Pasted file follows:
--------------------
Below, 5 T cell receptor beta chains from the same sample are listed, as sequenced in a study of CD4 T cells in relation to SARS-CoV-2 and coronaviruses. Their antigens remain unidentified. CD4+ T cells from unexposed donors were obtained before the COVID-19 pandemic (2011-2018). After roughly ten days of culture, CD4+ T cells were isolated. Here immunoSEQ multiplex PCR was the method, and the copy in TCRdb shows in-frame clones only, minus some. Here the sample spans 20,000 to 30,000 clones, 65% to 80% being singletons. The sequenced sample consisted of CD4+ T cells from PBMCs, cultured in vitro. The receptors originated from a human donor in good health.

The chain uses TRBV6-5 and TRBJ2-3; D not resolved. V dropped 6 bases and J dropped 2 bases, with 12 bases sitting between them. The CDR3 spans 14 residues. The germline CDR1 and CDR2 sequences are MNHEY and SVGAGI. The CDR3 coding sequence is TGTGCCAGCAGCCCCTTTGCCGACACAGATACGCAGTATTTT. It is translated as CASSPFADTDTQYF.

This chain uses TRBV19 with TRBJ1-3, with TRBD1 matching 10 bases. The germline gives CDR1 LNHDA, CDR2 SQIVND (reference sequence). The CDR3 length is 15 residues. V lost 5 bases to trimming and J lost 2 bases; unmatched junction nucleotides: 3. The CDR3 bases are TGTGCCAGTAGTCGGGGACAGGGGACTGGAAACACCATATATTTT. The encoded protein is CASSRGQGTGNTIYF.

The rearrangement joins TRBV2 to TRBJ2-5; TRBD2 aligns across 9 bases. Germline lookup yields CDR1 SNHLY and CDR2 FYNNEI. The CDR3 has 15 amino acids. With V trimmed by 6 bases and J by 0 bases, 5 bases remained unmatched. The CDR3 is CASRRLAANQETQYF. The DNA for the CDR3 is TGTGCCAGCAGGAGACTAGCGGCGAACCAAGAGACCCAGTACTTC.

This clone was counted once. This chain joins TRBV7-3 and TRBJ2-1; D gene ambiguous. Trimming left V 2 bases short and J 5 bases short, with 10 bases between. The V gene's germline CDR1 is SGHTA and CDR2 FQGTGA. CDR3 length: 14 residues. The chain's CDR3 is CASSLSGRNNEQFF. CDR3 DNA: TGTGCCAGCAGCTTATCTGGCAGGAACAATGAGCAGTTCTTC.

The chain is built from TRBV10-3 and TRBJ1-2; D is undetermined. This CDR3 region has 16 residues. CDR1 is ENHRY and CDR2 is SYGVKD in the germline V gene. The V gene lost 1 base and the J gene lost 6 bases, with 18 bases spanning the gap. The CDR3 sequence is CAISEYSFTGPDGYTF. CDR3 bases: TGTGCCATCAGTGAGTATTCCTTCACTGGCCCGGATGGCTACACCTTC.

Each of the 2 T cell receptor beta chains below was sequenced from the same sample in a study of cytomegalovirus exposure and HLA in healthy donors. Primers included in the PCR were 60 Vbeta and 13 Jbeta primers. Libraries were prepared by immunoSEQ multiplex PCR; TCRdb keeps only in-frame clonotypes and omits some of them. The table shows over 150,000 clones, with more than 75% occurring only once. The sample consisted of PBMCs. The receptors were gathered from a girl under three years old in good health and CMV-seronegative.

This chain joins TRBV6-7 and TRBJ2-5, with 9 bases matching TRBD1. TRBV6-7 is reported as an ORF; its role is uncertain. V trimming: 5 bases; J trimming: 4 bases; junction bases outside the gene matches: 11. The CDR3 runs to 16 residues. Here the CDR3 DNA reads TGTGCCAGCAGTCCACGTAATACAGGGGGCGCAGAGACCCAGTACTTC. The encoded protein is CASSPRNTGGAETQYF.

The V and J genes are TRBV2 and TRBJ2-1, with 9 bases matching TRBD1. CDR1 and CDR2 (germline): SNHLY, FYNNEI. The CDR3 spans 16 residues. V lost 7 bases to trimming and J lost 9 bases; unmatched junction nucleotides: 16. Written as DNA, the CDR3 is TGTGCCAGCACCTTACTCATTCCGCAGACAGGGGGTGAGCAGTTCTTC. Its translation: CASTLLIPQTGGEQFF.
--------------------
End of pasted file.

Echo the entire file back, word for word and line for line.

Below, 5 T cell receptor beta chains from the same sample are listed, as sequenced in a study of CD4 T cells in relation to SARS-CoV-2 and coronaviruses. Their antigens remain unidentified. CD4+ T cells from unexposed donors were obtained before the COVID-19 pandemic (2011-2018). After roughly ten days of culture, CD4+ T cells were isolated. Here immunoSEQ multiplex PCR was the method, and the copy in TCRdb shows in-frame clones only, minus some. Here the sample spans 20,000 to 30,000 clones, 65% to 80% being singletons. The sequenced sample consisted of CD4+ T cells from PBMCs, cultured in vitro. The receptors originated from a human donor in good health.

The chain uses TRBV6-5 and TRBJ2-3; D not resolved. V dropped 6 bases and J dropped 2 bases, with 12 bases sitting between them. The CDR3 spans 14 residues. The germline CDR1 and CDR2 sequences are MNHEY and SVGAGI. The CDR3 coding sequence is TGTGCCAGCAGCCCCTTTGCCGACACAGATACGCAGTATTTT. It is translated as CASSPFADTDTQYF.

This chain uses TRBV19 with TRBJ1-3, with TRBD1 matching 10 bases. The germline gives CDR1 LNHDA, CDR2 SQIVND (reference sequence). The CDR3 length is 15 residues. V lost 5 bases to trimming and J lost 2 bases; unmatched junction nucleotides: 3. The CDR3 bases are TGTGCCAGTAGTCGGGGACAGGGGACTGGAAACACCATATATTTT. The encoded protein is CASSRGQGTGNTIYF.

The rearrangement joins TRBV2 to TRBJ2-5; TRBD2 aligns across 9 bases. Germline lookup yields CDR1 SNHLY and CDR2 FYNNEI. The CDR3 has 15 amino acids. With V trimmed by 6 bases and J by 0 bases, 5 bases remained unmatched. The CDR3 is CASRRLAANQETQYF. The DNA for the CDR3 is TGTGCCAGCAGGAGACTAGCGGCGAACCAAGAGACCCAGTACTTC.

This clone was counted once. This chain joins TRBV7-3 and TRBJ2-1; D gene ambiguous. Trimming left V 2 bases short and J 5 bases short, with 10 bases between. The V gene's germline CDR1 is SGHTA and CDR2 FQGTGA. CDR3 length: 14 residues. The chain's CDR3 is CASSLSGRNNEQFF. CDR3 DNA: TGTGCCAGCAGCTTATCTGGCAGGAACAATGAGCAGTTCTTC.

The chain is built from TRBV10-3 and TRBJ1-2; D is undetermined. This CDR3 region has 16 residues. CDR1 is ENHRY and CDR2 is SYGVKD in the germline V gene. The V gene lost 1 base and the J gene lost 6 bases, with 18 bases spanning the gap. The CDR3 sequence is CAISEYSFTGPDGYTF. CDR3 bases: TGTGCCATCAGTGAGTATTCCTTCACTGGCCCGGATGGCTACACCTTC.

Each of the 2 T cell receptor beta chains below was sequenced from the same sample in a study of cytomegalovirus exposure and HLA in healthy donors. Primers included in the PCR were 60 Vbeta and 13 Jbeta primers. Libraries were prepared by immunoSEQ multiplex PCR; TCRdb keeps only in-frame clonotypes and omits some of them. The table shows over 150,000 clones, with more than 75% occurring only once. The sample consisted of PBMCs. The receptors were gathered from a girl under three years old in good health and CMV-seronegative.

This chain joins TRBV6-7 and TRBJ2-5, with 9 bases matching TRBD1. TRBV6-7 is reported as an ORF; its role is uncertain. V trimming: 5 bases; J trimming: 4 bases; junction bases outside the gene matches: 11. The CDR3 runs to 16 residues. Here the CDR3 DNA reads TGTGCCAGCAGTCCACGTAATACAGGGGGCGCAGAGACCCAGTACTTC. The encoded protein is CASSPRNTGGAETQYF.

The V and J genes are TRBV2 and TRBJ2-1, with 9 bases matching TRBD1. CDR1 and CDR2 (germline): SNHLY, FYNNEI. The CDR3 spans 16 residues. V lost 7 bases to trimming and J lost 9 bases; unmatched junction nucleotides: 16. Written as DNA, the CDR3 is TGTGCCAGCACCTTACTCATTCCGCAGACAGGGGGTGAGCAGTTCTTC. Its translation: CASTLLIPQTGGEQFF.